The Jacome family welcomes home second son from abroad

March 26, 2020   ·   0 Comments


Every family has their niche. It floats the boat. It fuels the fire. 

This ubiquitous influence will define the members inside the home and will never, under any circumstance, become monotonous. 

In Caledon, the Jacome family is fuelled by, none other, than the pride and joy of what it means to be Canadian. 

Hockey is what makes this household run.  

After the family welcomed home their eldest son Brendan from the University of Ottawa, their second eldest son Jack returned home from Clarkson University, after the COVID-19 pandemic suspended the National Collegiate Athletic Association Division I hockey program and the school itself. 

“It happened so fast and boom, we were home two days later,” Jacome said. 

“We were about to start our playoffs, and we heard that Harvard might cancel their season. The next day, another team might cancel their season. That night the NBA closed. Then the next day, the NHL closed.” 

Unlike Brendan, who idolized those who wore the number 19, Jack raised himself, praising players akin to his own height and style. 

At 5’7, Jack cheered for the long-time Tampa Bay Lightning forward and Stanley cup champion, Martin St. Louis. 

“He was the guy I looked up to and he paved the way for a lot of other small guys playing in the NHL now. Yeah, he was my guy, no other way to put it.” 

Jacome began with the Caledon Hawks around the age of five, playing hockey a year above his age group, before moving to Brampton’s system for rep. 

He remained a part of Brampton’s rep league all the way to AAA Midget and even wore the number 26 like St. Louis. That was when the OJHL, Georgetown Raiders, signed him to the team for the 2015/2016 season. 

After his first game, Clarkson coach Casey Jones approached Jacome to speak with him. By February 2016, he had officially committed to the school. He already had offers from other division one schools at this time, but chose Clarkson over all others. 

“Where Clarkson is in New York, is a really small town.” 

“I’m from Caledon. I live in a pretty small part of Caledon too, so, I’m used to being around farms and just used to a small town feel which I really like.”  

In the same year, Brendan and Jack were playing together with the Raiders. Jack led the team with 67 points and his brother Brendan finished the year with 58. Jack says, that not every sibling has the chance to play with their brother in such a high level of hockey and it is a memory he will forever cherish. 

After his first year, Brendan left the Raiders and Jack, was the one and only Jacome on the roster. In the 2016-2017 season, he led the Raiders to the Buckland Cup, finishing the year with 91 points and was named top-forward in the CJHL.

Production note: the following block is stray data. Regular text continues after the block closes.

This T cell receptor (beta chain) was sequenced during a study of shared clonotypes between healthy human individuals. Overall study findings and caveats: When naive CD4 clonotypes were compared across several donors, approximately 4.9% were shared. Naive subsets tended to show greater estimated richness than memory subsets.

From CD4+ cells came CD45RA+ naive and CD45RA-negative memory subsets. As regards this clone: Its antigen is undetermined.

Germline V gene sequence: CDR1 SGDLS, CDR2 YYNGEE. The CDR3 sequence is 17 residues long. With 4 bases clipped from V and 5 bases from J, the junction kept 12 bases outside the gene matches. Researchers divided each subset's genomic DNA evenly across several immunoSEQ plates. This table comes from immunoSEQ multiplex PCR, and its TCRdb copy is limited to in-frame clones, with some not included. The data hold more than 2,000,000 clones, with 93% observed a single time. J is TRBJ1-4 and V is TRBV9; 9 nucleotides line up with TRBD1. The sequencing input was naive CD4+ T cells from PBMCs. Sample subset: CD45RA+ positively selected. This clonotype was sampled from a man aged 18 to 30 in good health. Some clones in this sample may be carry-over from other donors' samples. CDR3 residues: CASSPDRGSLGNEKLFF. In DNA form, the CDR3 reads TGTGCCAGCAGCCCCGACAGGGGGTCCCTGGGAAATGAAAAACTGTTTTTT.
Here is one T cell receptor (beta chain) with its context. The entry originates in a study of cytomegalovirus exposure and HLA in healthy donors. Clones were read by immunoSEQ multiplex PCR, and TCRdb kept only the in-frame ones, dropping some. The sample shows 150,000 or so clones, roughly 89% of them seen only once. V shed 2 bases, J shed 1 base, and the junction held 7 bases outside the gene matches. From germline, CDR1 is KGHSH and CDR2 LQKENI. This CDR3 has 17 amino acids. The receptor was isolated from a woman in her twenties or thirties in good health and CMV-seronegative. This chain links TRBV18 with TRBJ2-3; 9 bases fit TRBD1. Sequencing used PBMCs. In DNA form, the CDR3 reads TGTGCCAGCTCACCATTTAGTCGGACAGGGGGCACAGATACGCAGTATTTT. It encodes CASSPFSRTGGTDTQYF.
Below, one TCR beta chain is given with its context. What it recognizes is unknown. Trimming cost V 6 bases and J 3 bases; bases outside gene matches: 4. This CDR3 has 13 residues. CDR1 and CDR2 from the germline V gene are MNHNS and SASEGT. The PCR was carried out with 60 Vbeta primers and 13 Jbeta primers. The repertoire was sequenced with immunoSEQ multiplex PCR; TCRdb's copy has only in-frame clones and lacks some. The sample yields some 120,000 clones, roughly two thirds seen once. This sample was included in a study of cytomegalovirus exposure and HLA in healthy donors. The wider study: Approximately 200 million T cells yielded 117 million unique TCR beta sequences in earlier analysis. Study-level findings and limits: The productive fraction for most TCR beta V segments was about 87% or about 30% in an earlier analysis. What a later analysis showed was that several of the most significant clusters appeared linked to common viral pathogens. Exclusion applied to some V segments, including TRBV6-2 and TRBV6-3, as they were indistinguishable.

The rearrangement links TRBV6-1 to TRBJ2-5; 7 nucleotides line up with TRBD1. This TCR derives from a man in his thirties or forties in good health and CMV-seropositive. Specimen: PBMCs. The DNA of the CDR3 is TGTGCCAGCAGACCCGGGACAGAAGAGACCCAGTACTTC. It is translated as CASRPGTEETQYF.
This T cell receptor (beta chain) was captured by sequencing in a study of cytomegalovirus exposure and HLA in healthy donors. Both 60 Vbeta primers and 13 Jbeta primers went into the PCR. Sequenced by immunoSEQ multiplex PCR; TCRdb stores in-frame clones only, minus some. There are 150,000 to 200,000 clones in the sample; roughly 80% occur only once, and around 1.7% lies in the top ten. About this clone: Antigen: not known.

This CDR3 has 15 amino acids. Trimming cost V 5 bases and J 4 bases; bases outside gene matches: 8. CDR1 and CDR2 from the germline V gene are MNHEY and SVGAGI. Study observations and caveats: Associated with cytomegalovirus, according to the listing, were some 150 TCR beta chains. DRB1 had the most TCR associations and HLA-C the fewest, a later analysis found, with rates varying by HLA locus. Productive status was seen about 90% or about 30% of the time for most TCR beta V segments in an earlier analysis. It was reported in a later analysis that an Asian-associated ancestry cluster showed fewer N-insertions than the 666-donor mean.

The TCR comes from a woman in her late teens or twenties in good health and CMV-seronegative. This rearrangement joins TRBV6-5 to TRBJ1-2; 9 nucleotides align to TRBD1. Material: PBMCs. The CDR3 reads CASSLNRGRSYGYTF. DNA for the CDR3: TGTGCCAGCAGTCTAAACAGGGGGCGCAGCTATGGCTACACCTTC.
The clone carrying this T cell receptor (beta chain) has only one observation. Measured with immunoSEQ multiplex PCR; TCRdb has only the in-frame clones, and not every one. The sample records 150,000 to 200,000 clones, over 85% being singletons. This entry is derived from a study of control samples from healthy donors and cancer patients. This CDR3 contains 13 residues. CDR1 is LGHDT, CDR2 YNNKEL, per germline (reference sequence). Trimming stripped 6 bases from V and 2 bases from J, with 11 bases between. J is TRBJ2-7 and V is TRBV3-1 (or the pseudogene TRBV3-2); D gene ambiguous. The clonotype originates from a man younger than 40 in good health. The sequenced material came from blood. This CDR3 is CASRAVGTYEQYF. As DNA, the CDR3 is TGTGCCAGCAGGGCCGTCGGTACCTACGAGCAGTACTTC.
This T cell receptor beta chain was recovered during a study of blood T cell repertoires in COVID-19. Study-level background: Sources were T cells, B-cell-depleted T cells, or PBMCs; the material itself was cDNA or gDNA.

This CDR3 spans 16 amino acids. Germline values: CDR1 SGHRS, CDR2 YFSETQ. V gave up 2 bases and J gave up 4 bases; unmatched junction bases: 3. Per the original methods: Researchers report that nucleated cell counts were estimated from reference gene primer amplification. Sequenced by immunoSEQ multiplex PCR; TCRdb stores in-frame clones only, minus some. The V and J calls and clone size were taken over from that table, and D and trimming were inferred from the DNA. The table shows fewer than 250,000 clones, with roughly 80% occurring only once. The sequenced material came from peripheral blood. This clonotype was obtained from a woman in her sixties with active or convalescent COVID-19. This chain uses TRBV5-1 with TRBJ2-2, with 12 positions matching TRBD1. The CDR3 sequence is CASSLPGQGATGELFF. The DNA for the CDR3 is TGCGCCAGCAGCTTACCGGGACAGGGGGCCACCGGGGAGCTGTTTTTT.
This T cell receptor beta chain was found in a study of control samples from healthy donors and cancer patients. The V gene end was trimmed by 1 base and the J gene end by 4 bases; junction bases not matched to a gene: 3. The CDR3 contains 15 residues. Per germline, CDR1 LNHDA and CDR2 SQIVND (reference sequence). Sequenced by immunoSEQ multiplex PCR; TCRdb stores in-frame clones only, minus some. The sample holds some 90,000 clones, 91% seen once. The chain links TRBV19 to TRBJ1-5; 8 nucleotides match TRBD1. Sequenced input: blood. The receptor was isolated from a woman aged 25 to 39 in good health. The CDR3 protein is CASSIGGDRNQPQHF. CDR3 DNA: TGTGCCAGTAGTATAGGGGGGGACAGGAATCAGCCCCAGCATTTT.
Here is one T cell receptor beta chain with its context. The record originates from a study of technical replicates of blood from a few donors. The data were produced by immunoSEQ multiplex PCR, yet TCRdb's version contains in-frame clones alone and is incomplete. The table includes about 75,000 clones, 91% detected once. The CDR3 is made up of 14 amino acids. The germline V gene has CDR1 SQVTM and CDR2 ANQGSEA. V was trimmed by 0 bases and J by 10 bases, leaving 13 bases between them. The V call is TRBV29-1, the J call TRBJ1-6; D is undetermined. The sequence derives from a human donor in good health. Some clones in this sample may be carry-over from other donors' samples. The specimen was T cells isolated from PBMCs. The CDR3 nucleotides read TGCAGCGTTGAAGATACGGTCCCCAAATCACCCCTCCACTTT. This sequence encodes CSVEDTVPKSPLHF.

“A big part of that year for me was the coaching. We had some amazing coaches. Greg Walters, who is now the coach of the Oshawa Generals in the OHL, I still keep in touch with him, he helped me out so much and let me be myself out there.” 

“Big year for my development as well. I think I grew a lot as a player. It gave me the direction to move on to Clarkson the next year.” 

The Raiders practices and games were only fifteen minutes away from his house. Jacome was ready to leave for Potsdam, New York, to another country, a state instead of a province and against a whole new league he had never seen before. 

Jacome says the biggest challenge he faced, was living on his own. It was mundane to return back to your dorm to know there is laundry to be done, and he had no other choice. 

Now in his third year, it has been easier ever since, being a part of school in the United States. 

Clarkson travels to most games within a five-hour radius, such as Cornell, Albany and even as far out as Harvard. 

There have been some cases where the school had to fly over to Michigan and even into Wisconsin for hockey. Unlike the OHL, the university out in the United States organizes hockey games for Friday and Saturday nights. 

Jacome laughed and said it gives him structure that way, otherwise, he doesn’t know what he would do without it. 

He says in the NCAA, there are a lot of Canadian players playing south of the border. The game is very different in the United States versus Canada. It is structured, through and through. 

“Games are really structured, with the system the coach puts in place. Usually there is not as much offence.” 

“Everyone is so structured and systematic. It’s really physical. There’s only two games a week, once you get to the weekend, you’re pretty excited to play.” 

So far, this season, Jacome is Clarkson’s sixth leading scorer, with six goals and 11 assists. 

He also took the time over the phone, to commend the efforts of his father, who has bred three talented hockey players in the family. 

Father, David Jacome, played at Western University before playing professionally in Holland. 

He has shared his passion with his wife Angela, and his three sons. Jacome says, he used to build a rink in the backyard so the boys can practice and would flood the rink at night; even if it was 15 below zero outside. 

Jacome says, it might be cliché to say he owes his father everything. But it’s the truth. They all do. 

Sooner or later, the youngest son Joey might have a nice story too. 



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